August 29, 2008

If Beijing can, New Delhi can (do even better)

I liked the way Rahul Verghese penned down the article A wake-up call from Beijing on The Hindu newspaper (Thanks, Rahul!). I appreciate his thoughts and thinking. Here, I'd like to express a little bit of my thoughts, which coincidentally is in line with Rahul's...

Firstly, I think that everything starts with "I". If only I could blame and pat myself for every failure and success, I don't get a chance to even point a finger at others. Though "I" might sound egoistic, in this context it's fair enough to blame ourselves for our failures and take pride in the good things we do. In the context of sports, it's about setting up personal goals and challenges, rather than waiting for the government or the corporates to take action.

The second part is - "Stop looking at rules". As some people say, rules are meant to be broken. Unless we try the new approach, we will never get innovative. As applied to the state's selection policies, its about sheer innovation in this space. Take off the big-mouths and politicians from any sports authority roles, bring in the innovative thinkers. We need to take baby steps initially. It's fair enough to fall a couple of times when we learn to walk - Walking is the first step to running and subsequently sprinting!

In the context of the commonwealth games, there are two things our organizers must remember - Wear the thinking hat and get innovative, Learn from the success and failures of the Beijing games. In my view, the secret behind Beijing's success has been 5 key things -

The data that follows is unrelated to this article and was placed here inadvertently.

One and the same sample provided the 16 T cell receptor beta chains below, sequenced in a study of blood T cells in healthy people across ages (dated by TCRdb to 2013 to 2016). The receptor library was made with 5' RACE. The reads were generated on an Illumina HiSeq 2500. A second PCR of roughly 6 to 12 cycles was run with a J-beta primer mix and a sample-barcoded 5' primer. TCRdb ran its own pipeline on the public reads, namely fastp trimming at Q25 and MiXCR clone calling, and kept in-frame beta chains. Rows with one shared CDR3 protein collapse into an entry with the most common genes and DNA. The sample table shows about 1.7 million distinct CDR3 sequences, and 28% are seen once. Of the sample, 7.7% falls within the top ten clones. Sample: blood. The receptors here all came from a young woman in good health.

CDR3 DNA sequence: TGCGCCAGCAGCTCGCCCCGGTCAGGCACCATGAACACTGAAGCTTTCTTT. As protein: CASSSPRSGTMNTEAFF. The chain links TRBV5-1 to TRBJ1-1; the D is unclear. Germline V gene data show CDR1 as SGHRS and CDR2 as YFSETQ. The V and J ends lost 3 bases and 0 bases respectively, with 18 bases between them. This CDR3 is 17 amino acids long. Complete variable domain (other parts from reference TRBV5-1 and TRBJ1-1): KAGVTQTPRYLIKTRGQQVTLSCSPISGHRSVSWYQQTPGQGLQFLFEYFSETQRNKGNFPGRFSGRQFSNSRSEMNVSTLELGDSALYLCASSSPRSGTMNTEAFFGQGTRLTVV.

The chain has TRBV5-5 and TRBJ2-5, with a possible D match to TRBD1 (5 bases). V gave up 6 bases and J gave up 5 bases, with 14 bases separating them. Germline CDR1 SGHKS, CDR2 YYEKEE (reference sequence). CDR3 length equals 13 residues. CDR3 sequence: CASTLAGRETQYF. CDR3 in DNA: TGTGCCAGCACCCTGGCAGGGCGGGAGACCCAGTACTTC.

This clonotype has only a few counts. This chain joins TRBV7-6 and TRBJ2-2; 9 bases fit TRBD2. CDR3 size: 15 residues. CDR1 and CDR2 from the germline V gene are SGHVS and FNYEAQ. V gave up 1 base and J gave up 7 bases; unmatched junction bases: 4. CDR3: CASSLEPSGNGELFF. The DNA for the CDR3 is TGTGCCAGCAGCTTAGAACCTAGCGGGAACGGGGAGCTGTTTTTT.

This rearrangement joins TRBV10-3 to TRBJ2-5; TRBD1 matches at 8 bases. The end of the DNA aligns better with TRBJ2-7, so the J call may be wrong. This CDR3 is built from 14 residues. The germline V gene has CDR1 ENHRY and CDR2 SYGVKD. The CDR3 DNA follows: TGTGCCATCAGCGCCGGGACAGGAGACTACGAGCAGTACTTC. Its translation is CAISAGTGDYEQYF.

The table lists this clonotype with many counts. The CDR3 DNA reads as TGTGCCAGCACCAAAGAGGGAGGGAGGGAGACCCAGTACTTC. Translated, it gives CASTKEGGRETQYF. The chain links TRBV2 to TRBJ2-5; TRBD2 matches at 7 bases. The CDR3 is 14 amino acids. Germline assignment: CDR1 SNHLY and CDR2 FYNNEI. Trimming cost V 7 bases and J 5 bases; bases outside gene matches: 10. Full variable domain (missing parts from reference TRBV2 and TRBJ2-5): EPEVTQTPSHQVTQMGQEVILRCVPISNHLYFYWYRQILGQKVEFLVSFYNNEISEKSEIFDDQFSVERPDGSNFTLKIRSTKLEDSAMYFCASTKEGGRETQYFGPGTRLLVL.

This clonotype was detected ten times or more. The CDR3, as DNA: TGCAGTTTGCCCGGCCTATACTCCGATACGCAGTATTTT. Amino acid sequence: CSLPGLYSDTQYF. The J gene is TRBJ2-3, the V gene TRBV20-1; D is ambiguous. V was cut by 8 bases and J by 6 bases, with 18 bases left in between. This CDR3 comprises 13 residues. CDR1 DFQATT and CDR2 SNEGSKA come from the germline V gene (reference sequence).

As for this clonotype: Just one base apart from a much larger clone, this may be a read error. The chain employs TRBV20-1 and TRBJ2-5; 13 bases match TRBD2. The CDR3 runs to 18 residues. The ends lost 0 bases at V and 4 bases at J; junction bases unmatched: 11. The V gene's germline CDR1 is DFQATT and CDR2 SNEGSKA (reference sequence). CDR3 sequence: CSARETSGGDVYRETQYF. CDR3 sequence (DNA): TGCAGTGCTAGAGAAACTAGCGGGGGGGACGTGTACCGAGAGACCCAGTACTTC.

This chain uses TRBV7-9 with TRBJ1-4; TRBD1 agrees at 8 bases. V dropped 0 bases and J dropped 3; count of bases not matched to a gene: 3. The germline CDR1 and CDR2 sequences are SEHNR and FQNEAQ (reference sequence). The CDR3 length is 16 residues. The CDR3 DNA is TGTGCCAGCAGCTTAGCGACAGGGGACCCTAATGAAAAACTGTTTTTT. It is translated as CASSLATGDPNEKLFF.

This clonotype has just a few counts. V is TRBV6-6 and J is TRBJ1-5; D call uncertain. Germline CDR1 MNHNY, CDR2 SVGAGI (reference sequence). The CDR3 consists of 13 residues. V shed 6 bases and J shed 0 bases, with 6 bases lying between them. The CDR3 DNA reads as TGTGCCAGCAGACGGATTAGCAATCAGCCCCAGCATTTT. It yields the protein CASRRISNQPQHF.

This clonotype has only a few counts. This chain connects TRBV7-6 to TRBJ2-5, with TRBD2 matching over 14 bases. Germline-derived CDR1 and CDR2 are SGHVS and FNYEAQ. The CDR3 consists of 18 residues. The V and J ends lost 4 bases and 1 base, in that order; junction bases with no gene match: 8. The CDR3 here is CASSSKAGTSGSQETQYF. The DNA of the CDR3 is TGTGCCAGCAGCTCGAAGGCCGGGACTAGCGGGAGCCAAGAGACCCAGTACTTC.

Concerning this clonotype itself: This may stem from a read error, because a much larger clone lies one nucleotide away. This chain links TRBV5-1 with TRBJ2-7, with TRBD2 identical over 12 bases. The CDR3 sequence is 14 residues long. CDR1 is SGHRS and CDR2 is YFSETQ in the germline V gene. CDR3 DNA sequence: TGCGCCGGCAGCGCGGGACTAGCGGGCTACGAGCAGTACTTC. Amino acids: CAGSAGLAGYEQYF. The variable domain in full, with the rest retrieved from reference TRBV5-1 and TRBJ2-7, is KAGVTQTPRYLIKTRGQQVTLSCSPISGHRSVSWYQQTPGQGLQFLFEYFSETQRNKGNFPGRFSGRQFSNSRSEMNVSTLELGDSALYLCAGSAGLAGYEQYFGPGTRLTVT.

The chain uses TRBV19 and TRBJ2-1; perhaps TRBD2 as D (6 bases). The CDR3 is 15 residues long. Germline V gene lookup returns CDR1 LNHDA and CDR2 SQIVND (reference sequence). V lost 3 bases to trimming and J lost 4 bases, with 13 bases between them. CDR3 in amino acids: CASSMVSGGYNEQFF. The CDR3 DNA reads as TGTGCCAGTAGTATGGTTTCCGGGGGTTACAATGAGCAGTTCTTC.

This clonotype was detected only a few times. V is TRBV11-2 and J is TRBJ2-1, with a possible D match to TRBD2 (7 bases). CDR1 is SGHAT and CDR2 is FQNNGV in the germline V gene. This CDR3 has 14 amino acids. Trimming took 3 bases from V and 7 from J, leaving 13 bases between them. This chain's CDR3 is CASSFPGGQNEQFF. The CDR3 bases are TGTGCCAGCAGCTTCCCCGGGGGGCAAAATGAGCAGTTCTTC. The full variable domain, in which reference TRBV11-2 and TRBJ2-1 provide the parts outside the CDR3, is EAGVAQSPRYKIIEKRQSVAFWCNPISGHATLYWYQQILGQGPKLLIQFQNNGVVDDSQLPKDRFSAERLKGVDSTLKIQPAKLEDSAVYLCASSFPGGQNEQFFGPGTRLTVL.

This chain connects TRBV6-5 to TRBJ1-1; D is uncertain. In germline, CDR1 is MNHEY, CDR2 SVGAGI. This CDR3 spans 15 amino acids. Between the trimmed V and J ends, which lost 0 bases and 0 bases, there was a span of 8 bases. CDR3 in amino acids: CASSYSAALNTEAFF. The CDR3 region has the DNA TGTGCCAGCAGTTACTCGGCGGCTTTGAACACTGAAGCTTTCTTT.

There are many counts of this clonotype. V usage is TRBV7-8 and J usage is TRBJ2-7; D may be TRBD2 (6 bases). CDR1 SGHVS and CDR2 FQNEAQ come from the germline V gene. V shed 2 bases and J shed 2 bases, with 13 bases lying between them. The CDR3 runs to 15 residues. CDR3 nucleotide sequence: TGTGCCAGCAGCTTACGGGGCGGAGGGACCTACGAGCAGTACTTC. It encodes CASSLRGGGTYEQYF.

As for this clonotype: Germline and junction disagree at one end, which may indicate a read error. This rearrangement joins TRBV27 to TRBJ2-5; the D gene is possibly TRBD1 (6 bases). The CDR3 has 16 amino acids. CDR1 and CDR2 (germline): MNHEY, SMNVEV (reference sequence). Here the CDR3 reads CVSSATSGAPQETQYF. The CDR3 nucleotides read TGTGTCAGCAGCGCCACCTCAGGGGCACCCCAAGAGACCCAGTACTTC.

1. Disruptive Innovation (refer to this post for more information)
  2. The spent years of effort to study the success and failures from the rest of the world (Did you know how much time Beijing Olympic committee spent in building the glass globe? Remember the one that came up in the opening ceremony? Wait for more details in another post of mine)
  3. Attempt to perfection (Chinese perfection is simply mind-blowing. Read this article)
  4. They spoke very less (foccussed energy on one deliverable - Give the Best Experience to the participants, viewers and spectators)
  5. The Chinese government did not interfere in How-Tos of the organization - It was the Olympic committee that took charge
Our country needs more Doers than Speakers (viz., Politicians). I'm not referring to hypocrisy, but to the ratio of time spent on Talking to Doing.

As IBM puts it, let's "Stop Talking, Start Doing!"

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